That night I spoke to winos and street types who talked about murder, to councilmen and cops who spoke of shooting “to incapacitate,” and to people at the Knickerbocker Hotel who knew Brown. The main story had already been written by Preston Turegano, and I did two others: one of them a profile of Brown. I left the newsroom at 2:00 a.m. What appeared in the Tribune nine hours later was not essentially what I had written.
By Bob Dorn, Sept. 27, 1979 | Read full article
“I thought I would see my father a lot, but I didn’t. My father then married Helen (Helen Hunt). She was his former secretary, and she had her own son, David. From 1966, when he married Helen, until 1970, I hardly ever saw my father. Even when he came East on business, he wouldn’t call me at school because she wouldn’t like that. She had her own son and my father adopted him after the wedding.”
By Eleanor Widmer, July 6, 1978 | Read full article
Eileen Jackson retired from the Union at 70. Then, at the behest of Tribune editor Neil Morgan, she returned in 1981 to write a column in the Tribune.
“The police called me one morning and said, ‘We believe someone is using your column to plan burglaries. Sixty people have been robbed.’” The San Diego Museum of Man was giving a Halloween party. The police asked Mrs. Jackson to announce the party in her column, together with a list of names of people who planned to attend. The police arranged to have a policeman in the house of each person named.
By Judith Moore, June 30, 1988 | Read full article
Beneath the headline “It’s as hot here as the desert,” is a large, full-color photo of tomboyishly-clad O’Connor and DaRosa parading past a half-naked, black homeless.
DaRosa is telling us that our Queen Mayor, our Siddhartha/Cinderella, is searching. Her implied disenchantment with orthodox Catholicism has brought her to taboo’s door, a lurid pagan land lies beyond its threshold. It is this tension that has fueled DaRosa’s literary dynamics. It is this conflict that has orchestrated O’Connor’s every move. The deconstructed text is an easy read. Maureen’s foray into poverty was a vehicle for personal exorcism. Her demon: the male power elite.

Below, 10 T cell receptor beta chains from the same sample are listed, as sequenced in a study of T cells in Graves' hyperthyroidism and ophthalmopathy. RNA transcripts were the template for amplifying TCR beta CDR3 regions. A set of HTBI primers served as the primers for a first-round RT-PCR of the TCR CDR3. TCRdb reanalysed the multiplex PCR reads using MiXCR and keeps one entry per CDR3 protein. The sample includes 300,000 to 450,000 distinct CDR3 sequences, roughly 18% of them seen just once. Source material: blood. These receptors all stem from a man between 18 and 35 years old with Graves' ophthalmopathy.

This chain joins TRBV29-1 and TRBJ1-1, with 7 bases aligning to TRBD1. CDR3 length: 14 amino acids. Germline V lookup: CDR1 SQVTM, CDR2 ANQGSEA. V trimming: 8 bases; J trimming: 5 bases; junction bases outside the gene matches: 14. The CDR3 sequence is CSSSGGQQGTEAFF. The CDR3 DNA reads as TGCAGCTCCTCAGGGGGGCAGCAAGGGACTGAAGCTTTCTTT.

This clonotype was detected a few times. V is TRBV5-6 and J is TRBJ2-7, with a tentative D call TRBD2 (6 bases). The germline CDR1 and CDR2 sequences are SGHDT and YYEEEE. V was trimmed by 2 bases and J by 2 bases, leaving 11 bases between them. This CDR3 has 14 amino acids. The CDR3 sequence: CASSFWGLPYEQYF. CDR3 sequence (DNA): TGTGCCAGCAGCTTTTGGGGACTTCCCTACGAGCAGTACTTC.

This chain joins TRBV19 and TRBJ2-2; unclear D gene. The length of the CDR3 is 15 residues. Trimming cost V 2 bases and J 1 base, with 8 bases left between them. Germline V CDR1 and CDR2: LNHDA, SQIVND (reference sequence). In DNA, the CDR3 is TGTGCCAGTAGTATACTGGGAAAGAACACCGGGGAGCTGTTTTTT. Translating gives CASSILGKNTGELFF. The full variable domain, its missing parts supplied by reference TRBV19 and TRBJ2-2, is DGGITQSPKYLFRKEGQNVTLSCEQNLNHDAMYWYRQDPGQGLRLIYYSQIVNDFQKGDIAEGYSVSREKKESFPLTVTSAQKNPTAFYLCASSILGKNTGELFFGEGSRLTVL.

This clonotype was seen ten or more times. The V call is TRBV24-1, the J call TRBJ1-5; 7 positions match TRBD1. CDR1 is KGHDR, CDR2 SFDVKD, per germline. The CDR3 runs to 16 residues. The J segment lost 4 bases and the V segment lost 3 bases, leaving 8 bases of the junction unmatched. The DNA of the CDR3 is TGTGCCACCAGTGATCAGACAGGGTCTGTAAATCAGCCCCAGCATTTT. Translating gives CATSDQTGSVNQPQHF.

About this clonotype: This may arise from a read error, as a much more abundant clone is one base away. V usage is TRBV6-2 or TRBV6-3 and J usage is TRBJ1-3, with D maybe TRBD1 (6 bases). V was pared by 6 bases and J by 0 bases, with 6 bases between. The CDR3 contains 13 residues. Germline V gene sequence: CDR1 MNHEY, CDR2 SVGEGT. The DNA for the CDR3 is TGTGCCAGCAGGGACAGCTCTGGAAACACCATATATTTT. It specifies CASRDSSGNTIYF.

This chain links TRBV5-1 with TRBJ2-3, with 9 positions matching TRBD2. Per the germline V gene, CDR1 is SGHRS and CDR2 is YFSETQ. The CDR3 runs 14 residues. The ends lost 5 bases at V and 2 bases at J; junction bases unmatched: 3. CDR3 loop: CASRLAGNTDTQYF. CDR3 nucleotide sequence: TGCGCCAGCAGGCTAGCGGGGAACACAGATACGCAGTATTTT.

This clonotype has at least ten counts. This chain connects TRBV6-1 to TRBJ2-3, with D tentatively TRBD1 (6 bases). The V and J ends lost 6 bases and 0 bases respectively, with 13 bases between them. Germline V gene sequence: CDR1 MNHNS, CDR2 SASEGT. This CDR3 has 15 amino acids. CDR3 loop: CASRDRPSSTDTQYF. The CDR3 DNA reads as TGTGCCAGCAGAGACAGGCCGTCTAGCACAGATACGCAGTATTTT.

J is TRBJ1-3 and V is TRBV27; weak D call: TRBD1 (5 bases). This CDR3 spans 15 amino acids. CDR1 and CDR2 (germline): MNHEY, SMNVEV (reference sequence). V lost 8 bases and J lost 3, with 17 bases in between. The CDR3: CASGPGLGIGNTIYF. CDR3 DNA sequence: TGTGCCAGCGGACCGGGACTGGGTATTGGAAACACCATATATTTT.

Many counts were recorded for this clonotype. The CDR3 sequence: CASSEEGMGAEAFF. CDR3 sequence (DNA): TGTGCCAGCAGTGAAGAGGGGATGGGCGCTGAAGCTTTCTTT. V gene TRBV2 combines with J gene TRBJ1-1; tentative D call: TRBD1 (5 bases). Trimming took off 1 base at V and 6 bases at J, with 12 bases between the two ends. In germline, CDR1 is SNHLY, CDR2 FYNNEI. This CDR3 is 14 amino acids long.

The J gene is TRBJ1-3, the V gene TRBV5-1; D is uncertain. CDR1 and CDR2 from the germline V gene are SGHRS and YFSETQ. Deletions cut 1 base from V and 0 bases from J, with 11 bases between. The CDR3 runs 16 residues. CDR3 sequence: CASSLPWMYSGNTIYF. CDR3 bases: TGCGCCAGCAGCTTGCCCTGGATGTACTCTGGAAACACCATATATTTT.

By Arturo Cardenas-Ruiz, Sept. 15, 1988 | Read full article
Careful lest the public forget how very close they are, Morgan has chronicled his Master’s every move, thought, and desire. They have even sailed together, as Morgan ofttimes has reminded us.
Illustrations by John Workman
Scholars, particularly Vjaceslav Vsevolodovic Ivanov, director of the Section on Structural Typology of the Institute of Slavic and Balkan Walter Leland Cronkite Studies at the Soviet Academy of Sciences in St. Petersburg, have suggested that Morgan’s outlandish aggrandizement of Cronkite is little more than an attempt to convince his readership that he (Morgan) is indeed an influential-newspaper-editor-with-well-connected-friends-in-high-places. [Morgan’s Tribune column] reflects nothing more than a woefully misplaced sense of self-importance,” states Ivanov.
By Abe Opincar, Dec. 22, 1988 | Read full article
Despite the festering labor dispute, the Union and Tribune continue to prosper financially.
As the discussion heated up around midnight, a former Tribune reporter who had been promoted to assistant managing editor slipped away from the party. Later that morning, he was due at the U-T plant in Mission Valley to help the company put out a test version of the newspaper, without the services of union members. The U-T was prepared to publish without them. “They’re running a scab paper tonight,” one of the other guests noted quietly.
By Matt Potter, March 22, 1990 | Read full article
Neil Morgan announced that the marketing consultant had recommended that the Tribune be converted into a morning tabloid.
Urban has reportedly argued that readers under 35 require advice columns and youth-oriented investigative reporting. But Tribune staffers complain that Urban's vague suggestions are difficult to define, much less implement. They worry that Morgan, with his old-fashioned, boosterish approach to newspapering, is being set up for a fall and may take the Tribune with him. "The morning tabloid idea doesn't make any sense at all. Why would they want to compete with themselves in the morning?"
By Matt Potter, May 2, 1991 | Read full article
Helen Copley. In an odd twist of fate, Helen married her boss, Jim Copley, and David Hunt became David Copley, who would grow up to be president of the Copley newspaper chain.
In January 1977, an unusual bill began a swift course through the Iowa legislature. It was intended to correct an odd quirk of state law that made it illegal to obtain an Iowa divorce in any county other than the one in which both parties had lived. “As I recall, this thing just sailed right through,” recalls Walter Conlon, an Iowa attorney who was then a freshman legislator. “But I swear to you, I never heard of Helen Copley.”
By Matt Potter, June 20, 1991 | Read full article